When the library acquired the Clark Mansion in 1895, it also acquired a fantastic open space that was planned out to be a park for the city. Plans were eventually created in 1903 and not finally completed until the following year. The plans for the landscaping of the Library Park as it was called, were drafted by Arnold E. Smith and Dr. Dusen assisted in getting the authorization to complete the layout around the library.

The Commercial Advertiser on July 5, 1904 reported that the park plans consisted of, “a horse-shoe or semi-circle of, prominent, outlining, the concave facing the river, the library building at the apex, forming the background. The fountain, as now located, the central figure; the proposed soldier’s monument about one hundred feet westerly there- from and a little lower down…” In addition to this description, the park was to have trees throughout the park such as cherry, Persian lilac, and hydrangea and principal walkways were to be laid out from corner to corner of the park, crossing at the center in front of the fountain.

Google Aerial LibraryPark
An aerial view of Library Park via Google Maps. It gives a good overview of the layout of the Park.

The other pathway through Library Park

Pathway through Library Park
The photographs above show what the walkways look like at the Park as well as the Spirit of Library at the Park.

In the same year that finishing touches were made to Library Park, Sally James Farnahm, won her first commission via competition- a Union soldier monument to be placed in the park. Sally had submitted to models to the monument committee of Ransom Post, GAR, “Defenders of the Flag” and the “Spirit of Liberty.” Funding for the monument came from a number of sources: Mr. and Mrs. George Hall, Swe-Kat-Si Chapter GAR, Fortieth Separate Company, Ransom Post GAR, Post Card Subscriptions, and even from Sally Farnham herself.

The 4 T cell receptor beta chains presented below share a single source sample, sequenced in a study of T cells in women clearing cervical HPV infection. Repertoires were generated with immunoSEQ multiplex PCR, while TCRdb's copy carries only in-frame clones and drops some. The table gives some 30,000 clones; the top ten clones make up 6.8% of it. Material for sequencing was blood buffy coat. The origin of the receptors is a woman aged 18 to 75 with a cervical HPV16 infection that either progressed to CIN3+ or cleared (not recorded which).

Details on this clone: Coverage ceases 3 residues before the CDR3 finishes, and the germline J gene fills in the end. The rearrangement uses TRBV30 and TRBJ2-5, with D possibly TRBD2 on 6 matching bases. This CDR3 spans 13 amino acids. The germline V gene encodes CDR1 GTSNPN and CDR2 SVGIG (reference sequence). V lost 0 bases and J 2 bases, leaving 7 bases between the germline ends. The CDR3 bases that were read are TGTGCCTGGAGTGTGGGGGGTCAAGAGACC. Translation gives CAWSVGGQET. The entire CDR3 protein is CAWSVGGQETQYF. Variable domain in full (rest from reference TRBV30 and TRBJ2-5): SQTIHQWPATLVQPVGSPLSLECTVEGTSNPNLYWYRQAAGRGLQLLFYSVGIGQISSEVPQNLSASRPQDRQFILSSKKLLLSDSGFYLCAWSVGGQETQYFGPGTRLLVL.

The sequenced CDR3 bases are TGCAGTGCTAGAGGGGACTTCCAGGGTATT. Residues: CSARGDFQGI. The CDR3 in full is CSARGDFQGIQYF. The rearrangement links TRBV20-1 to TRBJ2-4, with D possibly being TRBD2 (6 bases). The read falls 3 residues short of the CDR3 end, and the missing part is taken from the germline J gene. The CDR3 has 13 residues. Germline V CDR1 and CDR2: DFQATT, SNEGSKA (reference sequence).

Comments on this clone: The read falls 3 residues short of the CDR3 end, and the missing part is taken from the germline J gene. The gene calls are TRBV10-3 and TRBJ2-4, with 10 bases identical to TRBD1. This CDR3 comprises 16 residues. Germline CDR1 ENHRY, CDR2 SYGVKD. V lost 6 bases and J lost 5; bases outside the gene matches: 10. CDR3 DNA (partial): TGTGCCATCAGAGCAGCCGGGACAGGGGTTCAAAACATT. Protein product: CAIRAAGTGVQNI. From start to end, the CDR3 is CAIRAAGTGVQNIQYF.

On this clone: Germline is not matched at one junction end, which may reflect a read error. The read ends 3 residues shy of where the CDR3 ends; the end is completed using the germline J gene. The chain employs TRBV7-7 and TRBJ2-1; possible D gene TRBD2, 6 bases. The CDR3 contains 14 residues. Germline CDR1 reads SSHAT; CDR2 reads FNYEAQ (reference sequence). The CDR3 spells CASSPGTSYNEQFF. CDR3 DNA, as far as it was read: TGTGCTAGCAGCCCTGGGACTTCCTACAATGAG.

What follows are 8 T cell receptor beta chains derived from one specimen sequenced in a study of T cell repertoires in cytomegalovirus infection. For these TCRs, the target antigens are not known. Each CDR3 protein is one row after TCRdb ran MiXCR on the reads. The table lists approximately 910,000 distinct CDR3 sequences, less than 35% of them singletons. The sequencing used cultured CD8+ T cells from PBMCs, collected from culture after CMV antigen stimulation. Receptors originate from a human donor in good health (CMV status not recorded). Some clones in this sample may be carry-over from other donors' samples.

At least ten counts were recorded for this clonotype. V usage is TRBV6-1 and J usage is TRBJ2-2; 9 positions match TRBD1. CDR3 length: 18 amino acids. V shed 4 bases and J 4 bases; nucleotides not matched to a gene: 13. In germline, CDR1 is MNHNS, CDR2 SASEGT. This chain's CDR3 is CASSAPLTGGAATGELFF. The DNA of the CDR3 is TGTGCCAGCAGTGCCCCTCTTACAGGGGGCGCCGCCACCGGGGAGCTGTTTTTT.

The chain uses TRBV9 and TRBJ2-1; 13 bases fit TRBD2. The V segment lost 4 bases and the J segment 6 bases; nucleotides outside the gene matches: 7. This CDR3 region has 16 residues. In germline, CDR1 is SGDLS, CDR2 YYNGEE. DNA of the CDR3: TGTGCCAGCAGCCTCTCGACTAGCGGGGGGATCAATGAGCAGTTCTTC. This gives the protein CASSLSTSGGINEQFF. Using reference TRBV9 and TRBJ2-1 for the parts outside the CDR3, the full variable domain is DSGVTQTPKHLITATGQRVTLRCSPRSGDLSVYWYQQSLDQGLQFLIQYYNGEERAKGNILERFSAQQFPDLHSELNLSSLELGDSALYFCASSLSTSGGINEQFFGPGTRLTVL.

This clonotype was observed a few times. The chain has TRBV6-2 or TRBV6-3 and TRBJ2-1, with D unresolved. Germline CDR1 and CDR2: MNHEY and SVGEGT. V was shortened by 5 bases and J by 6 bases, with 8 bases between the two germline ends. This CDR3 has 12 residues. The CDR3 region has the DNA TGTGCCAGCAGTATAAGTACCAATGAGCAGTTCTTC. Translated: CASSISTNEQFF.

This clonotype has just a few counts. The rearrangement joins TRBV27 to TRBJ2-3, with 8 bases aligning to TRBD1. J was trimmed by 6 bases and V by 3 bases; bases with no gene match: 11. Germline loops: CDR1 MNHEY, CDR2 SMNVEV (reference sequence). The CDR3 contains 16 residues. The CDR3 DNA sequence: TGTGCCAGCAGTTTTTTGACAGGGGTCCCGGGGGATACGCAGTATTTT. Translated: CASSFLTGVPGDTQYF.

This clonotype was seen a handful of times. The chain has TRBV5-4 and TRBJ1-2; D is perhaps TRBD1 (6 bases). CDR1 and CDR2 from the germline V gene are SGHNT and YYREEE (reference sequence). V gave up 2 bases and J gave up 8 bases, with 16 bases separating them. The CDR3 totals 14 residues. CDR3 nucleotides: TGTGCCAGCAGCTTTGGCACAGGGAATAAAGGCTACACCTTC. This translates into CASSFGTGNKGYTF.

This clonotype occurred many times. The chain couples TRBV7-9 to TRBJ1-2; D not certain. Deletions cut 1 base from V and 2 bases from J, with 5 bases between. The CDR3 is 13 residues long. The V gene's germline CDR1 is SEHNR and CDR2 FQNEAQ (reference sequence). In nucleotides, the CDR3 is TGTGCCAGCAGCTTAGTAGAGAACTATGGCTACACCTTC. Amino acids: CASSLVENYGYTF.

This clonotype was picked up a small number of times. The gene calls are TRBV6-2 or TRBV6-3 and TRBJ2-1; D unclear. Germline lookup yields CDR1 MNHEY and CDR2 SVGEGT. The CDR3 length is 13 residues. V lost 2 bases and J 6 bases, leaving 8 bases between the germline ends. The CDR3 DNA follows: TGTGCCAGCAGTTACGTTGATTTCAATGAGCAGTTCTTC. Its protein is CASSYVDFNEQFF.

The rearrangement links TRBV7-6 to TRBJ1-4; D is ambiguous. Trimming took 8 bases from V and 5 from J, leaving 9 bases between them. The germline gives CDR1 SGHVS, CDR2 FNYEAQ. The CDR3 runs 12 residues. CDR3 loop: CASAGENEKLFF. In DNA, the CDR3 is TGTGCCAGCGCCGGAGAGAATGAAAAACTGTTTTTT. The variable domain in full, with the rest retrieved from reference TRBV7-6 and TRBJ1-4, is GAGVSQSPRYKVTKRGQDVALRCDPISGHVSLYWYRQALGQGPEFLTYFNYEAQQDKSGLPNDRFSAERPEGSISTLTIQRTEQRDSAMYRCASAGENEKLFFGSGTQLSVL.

The Spirit of Liberty:

The Spirit of Liberty was installed at the Park in 1905. The city of Ogdensburg had held a competition for a Civil Ware monument for the Park for the soldiers and sailors from the town of Oswegatchie who died during the Civil War. Sally James Farnham submitted two different designs: Defenders of the Flag and the Spirit of Liberty. Out of 15 submissions, Sally’s Spirt of Liberty was chosen by the City.

A Historic Postcard Showing the Spirit of Liberty

The backside of the postcard
Based on the postmark date of 1909, this shows a pretty accurate view of the Spirit of Liberty after its installation. You’ll notice the statue of the solider at the base. It is no longer a park of the monument due to vandalism and is currently in storage from what I heard.

Sally was born in 1869.  Her mother passed away when she was 10 years old, for this reason Sally was very close to her father and they traveled around the world. While Sally wasn’t formally educated in an art medium, she was exposed to art throughout her travels with her father to France, Norway, Scotland, and even Japan. In 1896, Sally married George Paulding Farnham, who was the design director for jewelry and silver at Tiffany & Co. Yes, THE Tiffany & Co.

Sally’s first experience working with modeling clay was the result of both a personal tragedy- the death of her father- and a serious illness that left her bedridden. Her husband, George, during this time brought home clay for her to work with, hoping it would help improve her spirits. Sally greatly became interested in working with clay as an art medium- she was guided partly by her husband, who was a member of the National Sculpture Society, and more importantly by Frederick Remington, who was another native of Ogdensburg and a family friend of Sally’s. Remington supported and encouraged Sally’s artwork up until his death in 1909. Oddly enough Remington lived in the house across the street from the building that is the city’s public library. It’s fitting that Sally’s sculpture not only stands high in her hometown but also in view of her friend and mentor’s old house. The other unique thing about Sally James Farnham is that she was one of the first women to successfully compete for national sculpture commissions, like the one for the Ogdensburg Civil War monument.